Where are we? The short, yet obvious, answer is, "in the middle of a difficult and historic movement." As an involved volunteer with Basic Rights Oregon (BRO), I have seen firsthand how the GLBT community is gaining the power we need to win in the legislature, courts, at the ballot, and more. But we aren't there yet.
It's been a rough few years. We've experienced incredible joy, yet also extreme loss. It is a pattern that will no doubt continue as we struggle for full equality here in Oregon and nationally.
Some might view the movement as stalled or in limbo, but I personally don't see it that way—I see that we're working hard, and moving forward. We may not have a major crisis underway like a ballot measure, but there are major efforts taking place to create a state of equality.
As Roey Thorpe, BRO's executive director, prepares to depart for a national role, there is, of course, mixed reactions. I've heard people praise Thorpe's decision, though the majority of the community is saddened. We are no doubt losing an amazing leader who has done great things for Oregon—she's helped bring a little-known organization to the political and legal forefront. But there is a plus side: We now have the opportunity to bring a new leader to Oregon, one we have never seen the likes of before. This will breathe new life into the movement at a critical moment.
And where is that movement headed? To the Oregon legislature, the Oregon courts and—dare I say it—to the ballot: I'm hoping for a proactive, pro-equality ballot measure in 2008.
After the bitter, historic battle in the 2005 legislative session for Senate Bill 1000, I think that Oregon's gay community is now realizing the effects that the lawmakers in Salem have on our lives. During the 2005 legislative session, House Speaker Karen Minnis blocked SB1000—we had the votes to pass it. This session we need to secure a strong pro-GLBT majority so that if we run into a person like Minnis again, we will not have the same problem. People seem to be prioritizing elections as an important component of the multifaceted work we have to do.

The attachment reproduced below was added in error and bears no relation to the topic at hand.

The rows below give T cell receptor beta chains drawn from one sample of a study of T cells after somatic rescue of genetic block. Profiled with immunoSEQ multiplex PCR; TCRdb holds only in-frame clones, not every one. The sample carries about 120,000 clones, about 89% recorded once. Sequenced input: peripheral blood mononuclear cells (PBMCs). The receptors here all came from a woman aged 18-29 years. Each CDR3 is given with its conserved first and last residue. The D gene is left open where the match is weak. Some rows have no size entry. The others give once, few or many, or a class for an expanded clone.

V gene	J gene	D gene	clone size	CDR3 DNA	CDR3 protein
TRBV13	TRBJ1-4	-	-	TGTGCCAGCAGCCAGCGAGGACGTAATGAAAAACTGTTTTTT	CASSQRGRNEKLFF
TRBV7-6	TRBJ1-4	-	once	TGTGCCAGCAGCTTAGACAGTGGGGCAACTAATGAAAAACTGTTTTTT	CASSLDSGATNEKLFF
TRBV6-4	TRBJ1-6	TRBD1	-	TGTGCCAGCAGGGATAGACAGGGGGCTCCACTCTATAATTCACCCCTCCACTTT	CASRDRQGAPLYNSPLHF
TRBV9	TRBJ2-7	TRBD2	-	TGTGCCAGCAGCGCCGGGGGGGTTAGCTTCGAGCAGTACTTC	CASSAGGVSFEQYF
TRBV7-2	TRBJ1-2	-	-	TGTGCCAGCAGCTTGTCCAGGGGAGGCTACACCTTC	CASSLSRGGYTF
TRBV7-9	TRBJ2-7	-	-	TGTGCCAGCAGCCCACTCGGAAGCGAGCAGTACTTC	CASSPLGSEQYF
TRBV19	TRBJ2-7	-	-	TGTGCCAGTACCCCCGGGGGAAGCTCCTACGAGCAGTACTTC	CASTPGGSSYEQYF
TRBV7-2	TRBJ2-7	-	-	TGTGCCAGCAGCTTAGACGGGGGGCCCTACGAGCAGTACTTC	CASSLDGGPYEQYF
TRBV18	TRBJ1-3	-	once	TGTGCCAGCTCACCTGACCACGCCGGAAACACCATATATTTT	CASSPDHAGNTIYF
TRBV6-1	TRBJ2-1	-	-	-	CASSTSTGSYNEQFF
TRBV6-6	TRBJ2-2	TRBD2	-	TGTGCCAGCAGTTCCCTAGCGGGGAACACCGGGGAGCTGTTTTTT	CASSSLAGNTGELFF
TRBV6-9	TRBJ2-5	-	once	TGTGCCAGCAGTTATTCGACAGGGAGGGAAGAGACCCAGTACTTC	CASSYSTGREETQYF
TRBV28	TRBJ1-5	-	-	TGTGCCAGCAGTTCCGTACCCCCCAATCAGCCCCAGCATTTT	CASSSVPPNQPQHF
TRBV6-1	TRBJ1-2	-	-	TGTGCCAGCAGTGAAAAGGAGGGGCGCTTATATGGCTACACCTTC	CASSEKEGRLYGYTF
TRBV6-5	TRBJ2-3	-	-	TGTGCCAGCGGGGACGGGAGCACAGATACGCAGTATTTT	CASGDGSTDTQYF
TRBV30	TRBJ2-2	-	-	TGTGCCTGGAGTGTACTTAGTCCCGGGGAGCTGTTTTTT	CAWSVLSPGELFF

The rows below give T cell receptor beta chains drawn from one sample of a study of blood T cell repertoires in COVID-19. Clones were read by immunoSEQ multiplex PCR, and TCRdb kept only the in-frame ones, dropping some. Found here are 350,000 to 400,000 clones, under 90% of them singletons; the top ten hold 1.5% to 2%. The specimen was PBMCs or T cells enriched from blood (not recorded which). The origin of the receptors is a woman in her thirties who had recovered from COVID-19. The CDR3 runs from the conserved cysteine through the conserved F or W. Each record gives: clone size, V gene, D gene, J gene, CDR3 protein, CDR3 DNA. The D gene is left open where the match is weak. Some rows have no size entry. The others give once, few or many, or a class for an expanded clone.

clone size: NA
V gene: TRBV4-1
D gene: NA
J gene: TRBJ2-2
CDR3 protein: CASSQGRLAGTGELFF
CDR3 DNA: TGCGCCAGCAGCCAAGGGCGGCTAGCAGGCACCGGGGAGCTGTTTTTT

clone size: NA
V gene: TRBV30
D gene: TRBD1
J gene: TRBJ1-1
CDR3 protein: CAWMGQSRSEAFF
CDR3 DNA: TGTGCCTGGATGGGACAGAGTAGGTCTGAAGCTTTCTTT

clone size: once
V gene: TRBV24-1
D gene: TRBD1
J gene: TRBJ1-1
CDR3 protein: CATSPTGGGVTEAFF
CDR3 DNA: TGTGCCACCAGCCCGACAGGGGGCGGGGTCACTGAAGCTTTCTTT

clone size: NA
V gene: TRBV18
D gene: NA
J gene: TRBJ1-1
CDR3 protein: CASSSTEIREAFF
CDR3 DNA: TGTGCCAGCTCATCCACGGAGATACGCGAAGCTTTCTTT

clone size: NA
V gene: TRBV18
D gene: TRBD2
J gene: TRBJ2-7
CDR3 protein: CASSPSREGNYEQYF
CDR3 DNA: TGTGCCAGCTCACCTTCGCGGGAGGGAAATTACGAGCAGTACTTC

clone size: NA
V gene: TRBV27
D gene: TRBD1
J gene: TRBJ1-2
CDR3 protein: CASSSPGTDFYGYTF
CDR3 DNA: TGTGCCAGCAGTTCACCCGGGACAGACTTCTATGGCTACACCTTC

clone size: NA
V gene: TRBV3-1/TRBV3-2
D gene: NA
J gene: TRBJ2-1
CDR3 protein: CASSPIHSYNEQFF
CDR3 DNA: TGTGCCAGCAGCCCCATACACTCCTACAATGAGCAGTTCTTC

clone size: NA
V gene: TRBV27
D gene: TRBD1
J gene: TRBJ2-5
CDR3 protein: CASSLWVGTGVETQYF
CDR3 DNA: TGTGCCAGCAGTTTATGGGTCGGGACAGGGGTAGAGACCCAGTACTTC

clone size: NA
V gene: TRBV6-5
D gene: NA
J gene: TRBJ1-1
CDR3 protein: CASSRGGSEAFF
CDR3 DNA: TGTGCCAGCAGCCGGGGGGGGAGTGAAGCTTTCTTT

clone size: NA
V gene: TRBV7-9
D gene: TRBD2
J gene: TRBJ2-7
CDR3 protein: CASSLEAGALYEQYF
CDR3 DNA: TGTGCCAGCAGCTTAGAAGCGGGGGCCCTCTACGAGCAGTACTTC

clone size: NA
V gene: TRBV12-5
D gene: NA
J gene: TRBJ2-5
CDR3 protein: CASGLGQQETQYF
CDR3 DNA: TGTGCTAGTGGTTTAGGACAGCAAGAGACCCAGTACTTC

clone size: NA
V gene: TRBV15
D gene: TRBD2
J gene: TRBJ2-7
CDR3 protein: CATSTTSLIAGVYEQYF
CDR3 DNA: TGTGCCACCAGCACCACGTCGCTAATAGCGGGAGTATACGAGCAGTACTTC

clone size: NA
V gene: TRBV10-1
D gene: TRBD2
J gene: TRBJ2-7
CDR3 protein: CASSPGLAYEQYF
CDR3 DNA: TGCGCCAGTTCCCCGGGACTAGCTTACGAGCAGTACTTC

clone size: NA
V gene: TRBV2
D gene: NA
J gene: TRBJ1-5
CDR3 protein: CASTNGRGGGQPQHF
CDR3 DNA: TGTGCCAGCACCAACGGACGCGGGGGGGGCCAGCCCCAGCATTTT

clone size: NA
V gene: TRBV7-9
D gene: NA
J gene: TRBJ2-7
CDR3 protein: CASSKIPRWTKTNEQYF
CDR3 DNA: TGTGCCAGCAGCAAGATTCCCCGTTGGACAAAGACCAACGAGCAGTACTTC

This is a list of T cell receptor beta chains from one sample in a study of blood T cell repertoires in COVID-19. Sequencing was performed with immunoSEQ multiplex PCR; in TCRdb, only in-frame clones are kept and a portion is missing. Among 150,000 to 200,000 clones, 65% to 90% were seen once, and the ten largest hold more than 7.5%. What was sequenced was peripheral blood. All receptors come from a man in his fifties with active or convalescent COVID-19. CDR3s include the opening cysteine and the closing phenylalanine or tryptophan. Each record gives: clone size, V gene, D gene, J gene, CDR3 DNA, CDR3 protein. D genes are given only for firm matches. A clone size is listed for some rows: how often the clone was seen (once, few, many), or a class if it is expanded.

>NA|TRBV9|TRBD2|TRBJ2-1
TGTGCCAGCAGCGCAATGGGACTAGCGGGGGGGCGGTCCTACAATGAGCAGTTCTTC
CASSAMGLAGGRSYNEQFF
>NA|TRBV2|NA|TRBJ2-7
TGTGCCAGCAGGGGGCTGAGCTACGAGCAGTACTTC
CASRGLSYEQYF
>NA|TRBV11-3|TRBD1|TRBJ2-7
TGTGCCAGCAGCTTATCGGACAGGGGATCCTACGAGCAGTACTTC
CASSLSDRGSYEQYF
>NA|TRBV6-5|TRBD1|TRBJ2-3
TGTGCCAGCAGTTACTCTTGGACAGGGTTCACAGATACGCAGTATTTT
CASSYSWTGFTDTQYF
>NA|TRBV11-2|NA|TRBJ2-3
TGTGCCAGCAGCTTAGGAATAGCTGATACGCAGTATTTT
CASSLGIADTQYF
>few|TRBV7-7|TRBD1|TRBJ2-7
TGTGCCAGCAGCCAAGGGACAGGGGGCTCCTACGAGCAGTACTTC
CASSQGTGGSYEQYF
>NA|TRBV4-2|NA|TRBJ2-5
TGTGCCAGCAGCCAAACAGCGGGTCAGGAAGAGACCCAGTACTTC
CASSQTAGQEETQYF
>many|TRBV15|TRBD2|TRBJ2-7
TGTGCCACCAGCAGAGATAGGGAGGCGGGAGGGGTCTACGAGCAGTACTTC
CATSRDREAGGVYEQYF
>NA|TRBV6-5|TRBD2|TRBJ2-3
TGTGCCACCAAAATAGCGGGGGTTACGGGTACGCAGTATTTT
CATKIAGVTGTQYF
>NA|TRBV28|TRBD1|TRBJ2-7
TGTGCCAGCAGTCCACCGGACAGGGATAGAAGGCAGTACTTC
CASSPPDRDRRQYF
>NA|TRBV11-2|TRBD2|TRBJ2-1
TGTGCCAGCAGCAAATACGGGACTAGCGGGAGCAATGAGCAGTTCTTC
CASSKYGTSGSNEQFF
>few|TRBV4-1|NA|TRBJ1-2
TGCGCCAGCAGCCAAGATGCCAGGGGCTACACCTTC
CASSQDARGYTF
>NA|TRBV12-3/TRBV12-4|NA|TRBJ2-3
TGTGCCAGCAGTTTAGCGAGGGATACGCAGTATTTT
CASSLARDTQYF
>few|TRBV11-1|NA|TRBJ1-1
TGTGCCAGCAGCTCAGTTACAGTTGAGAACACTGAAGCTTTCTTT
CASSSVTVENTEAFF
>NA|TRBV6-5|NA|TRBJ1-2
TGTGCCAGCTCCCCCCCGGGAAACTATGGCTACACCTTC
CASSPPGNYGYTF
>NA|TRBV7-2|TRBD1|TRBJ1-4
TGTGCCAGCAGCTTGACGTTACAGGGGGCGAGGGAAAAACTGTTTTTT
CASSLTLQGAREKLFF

The effort by BRO and their volunteers to change the legislative make-up of Oregon is one of the biggest undertakings in the organization's 10-year history. Another large part of the movement has shifted to grassroots organizing and a lot of behind-the-scenes work. For example, right now there are a number of cases working through the court system—taking on issues like child custody and equal benefits—with more to follow. While we can't be certain of the court outcomes, the fights matter almost as much as the decisions: It's our chance to make these issues visible to the public, and maybe create change in people's hearts and minds.
Looking forward, the 2007 legislative session will likely see a number of pro-GLBT bills in both the Oregon House and the Senate. Last session's bills mobilized a huge number of people, and that number will only grow next year. We also learned a lot last session and can use that to our advantage next year.
In 2008, it looks as if we will see Lon Mabon rear his ugly head yet again—with not one, but two anti-GLBT ballot measures. One will be just like Measures 13 and 9 (AKA "no promo homo"), though this time around Mabon has added transgender to his list of targets. And Mabon's other proposed initiative would allow a student to wear a T-shirt with hate speech on it to school, even though this would disrupt education and cause a hostile and dangerous learning environment in Oregon's schools. (You would think that after Mabon has lost twice on the ballot to add discrimination to the Oregon Constitution, he'd realize that he will never win.) On the other hand, the threat is real—I believe that both initiatives will gather plenty of signatures over the next year and a half to get on the ballot.
Measure 36 cost just under three million dollars to fight. Taking on both of these Mabon measures will cost well over that. And a pro-equality ballot measure campaign in 2008 will cost at least that much and probably a lot more. So we, as a community, need to begin to plan for these fights, and when the time comes, give time or money to wage this defensive war against hate and intolerance.
All in all, I believe that we are in a great place. Our community is more visible than ever and increasingly more powerful. There will be a number of wins and losses in the coming years, but one has to expect and understand this. We are in the middle of the largest and most controversial civil-rights battle of our generation. In each of these historic movements, the wins are hard earned, by individuals coming together to give of their time, money and energy. That is the task before us now, but we are already seeing the light at the end of the tunnel. My prediction? Over the next 10 years this movement can and will completely change the face of Oregon.